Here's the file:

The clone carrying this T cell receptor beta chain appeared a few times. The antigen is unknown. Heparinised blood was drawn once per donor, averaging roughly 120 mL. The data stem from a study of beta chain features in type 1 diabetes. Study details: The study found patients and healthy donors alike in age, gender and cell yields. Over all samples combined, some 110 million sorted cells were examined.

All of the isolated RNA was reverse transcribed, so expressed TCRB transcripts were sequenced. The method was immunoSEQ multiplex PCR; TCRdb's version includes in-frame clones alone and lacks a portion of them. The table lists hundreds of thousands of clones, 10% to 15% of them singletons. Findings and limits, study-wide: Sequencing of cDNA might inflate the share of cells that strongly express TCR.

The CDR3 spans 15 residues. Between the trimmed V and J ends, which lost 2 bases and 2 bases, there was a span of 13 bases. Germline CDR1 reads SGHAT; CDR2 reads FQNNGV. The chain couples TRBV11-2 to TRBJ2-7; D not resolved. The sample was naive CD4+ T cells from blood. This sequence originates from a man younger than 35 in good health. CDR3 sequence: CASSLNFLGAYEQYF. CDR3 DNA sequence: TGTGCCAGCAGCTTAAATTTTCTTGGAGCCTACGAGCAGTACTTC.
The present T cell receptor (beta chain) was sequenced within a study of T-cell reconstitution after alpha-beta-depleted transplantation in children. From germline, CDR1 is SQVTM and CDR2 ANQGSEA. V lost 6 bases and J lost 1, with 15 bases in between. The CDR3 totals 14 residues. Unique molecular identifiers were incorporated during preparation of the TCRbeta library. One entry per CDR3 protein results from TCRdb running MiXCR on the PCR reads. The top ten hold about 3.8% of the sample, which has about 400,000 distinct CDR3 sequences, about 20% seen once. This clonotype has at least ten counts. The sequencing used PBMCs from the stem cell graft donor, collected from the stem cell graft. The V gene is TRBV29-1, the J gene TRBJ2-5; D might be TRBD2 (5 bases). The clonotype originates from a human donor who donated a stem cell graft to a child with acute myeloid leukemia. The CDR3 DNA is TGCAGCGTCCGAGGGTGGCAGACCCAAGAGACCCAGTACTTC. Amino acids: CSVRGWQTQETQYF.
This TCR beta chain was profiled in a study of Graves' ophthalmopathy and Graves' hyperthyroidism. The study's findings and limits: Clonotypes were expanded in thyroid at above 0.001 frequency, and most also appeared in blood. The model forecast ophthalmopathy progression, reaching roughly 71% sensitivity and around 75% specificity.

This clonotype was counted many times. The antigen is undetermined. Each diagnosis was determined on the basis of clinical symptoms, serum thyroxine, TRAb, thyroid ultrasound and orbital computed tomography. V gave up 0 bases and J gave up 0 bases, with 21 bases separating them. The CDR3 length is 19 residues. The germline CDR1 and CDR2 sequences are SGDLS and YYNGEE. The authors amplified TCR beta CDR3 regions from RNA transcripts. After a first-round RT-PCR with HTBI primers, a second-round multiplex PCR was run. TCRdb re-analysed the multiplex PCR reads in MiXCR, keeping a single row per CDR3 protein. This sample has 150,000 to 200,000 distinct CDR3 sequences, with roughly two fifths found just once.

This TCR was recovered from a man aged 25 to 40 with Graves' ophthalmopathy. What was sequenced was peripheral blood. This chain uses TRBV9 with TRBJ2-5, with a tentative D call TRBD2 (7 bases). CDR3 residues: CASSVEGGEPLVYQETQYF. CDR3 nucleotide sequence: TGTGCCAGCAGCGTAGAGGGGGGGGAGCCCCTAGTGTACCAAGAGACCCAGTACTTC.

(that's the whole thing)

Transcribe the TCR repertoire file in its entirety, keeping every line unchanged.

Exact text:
The clone carrying this T cell receptor beta chain appeared a few times. The antigen is unknown. Heparinised blood was drawn once per donor, averaging roughly 120 mL. The data stem from a study of beta chain features in type 1 diabetes. Study details: The study found patients and healthy donors alike in age, gender and cell yields. Over all samples combined, some 110 million sorted cells were examined.

All of the isolated RNA was reverse transcribed, so expressed TCRB transcripts were sequenced. The method was immunoSEQ multiplex PCR; TCRdb's version includes in-frame clones alone and lacks a portion of them. The table lists hundreds of thousands of clones, 10% to 15% of them singletons. Findings and limits, study-wide: Sequencing of cDNA might inflate the share of cells that strongly express TCR.

The CDR3 spans 15 residues. Between the trimmed V and J ends, which lost 2 bases and 2 bases, there was a span of 13 bases. Germline CDR1 reads SGHAT; CDR2 reads FQNNGV. The chain couples TRBV11-2 to TRBJ2-7; D not resolved. The sample was naive CD4+ T cells from blood. This sequence originates from a man younger than 35 in good health. CDR3 sequence: CASSLNFLGAYEQYF. CDR3 DNA sequence: TGTGCCAGCAGCTTAAATTTTCTTGGAGCCTACGAGCAGTACTTC.
The present T cell receptor (beta chain) was sequenced within a study of T-cell reconstitution after alpha-beta-depleted transplantation in children. From germline, CDR1 is SQVTM and CDR2 ANQGSEA. V lost 6 bases and J lost 1, with 15 bases in between. The CDR3 totals 14 residues. Unique molecular identifiers were incorporated during preparation of the TCRbeta library. One entry per CDR3 protein results from TCRdb running MiXCR on the PCR reads. The top ten hold about 3.8% of the sample, which has about 400,000 distinct CDR3 sequences, about 20% seen once. This clonotype has at least ten counts. The sequencing used PBMCs from the stem cell graft donor, collected from the stem cell graft. The V gene is TRBV29-1, the J gene TRBJ2-5; D might be TRBD2 (5 bases). The clonotype originates from a human donor who donated a stem cell graft to a child with acute myeloid leukemia. The CDR3 DNA is TGCAGCGTCCGAGGGTGGCAGACCCAAGAGACCCAGTACTTC. Amino acids: CSVRGWQTQETQYF.
This TCR beta chain was profiled in a study of Graves' ophthalmopathy and Graves' hyperthyroidism. The study's findings and limits: Clonotypes were expanded in thyroid at above 0.001 frequency, and most also appeared in blood. The model forecast ophthalmopathy progression, reaching roughly 71% sensitivity and around 75% specificity.

This clonotype was counted many times. The antigen is undetermined. Each diagnosis was determined on the basis of clinical symptoms, serum thyroxine, TRAb, thyroid ultrasound and orbital computed tomography. V gave up 0 bases and J gave up 0 bases, with 21 bases separating them. The CDR3 length is 19 residues. The germline CDR1 and CDR2 sequences are SGDLS and YYNGEE. The authors amplified TCR beta CDR3 regions from RNA transcripts. After a first-round RT-PCR with HTBI primers, a second-round multiplex PCR was run. TCRdb re-analysed the multiplex PCR reads in MiXCR, keeping a single row per CDR3 protein. This sample has 150,000 to 200,000 distinct CDR3 sequences, with roughly two fifths found just once.

This TCR was recovered from a man aged 25 to 40 with Graves' ophthalmopathy. What was sequenced was peripheral blood. This chain uses TRBV9 with TRBJ2-5, with a tentative D call TRBD2 (7 bases). CDR3 residues: CASSVEGGEPLVYQETQYF. CDR3 nucleotide sequence: TGTGCCAGCAGCGTAGAGGGGGGGGAGCCCCTAGTGTACCAAGAGACCCAGTACTTC.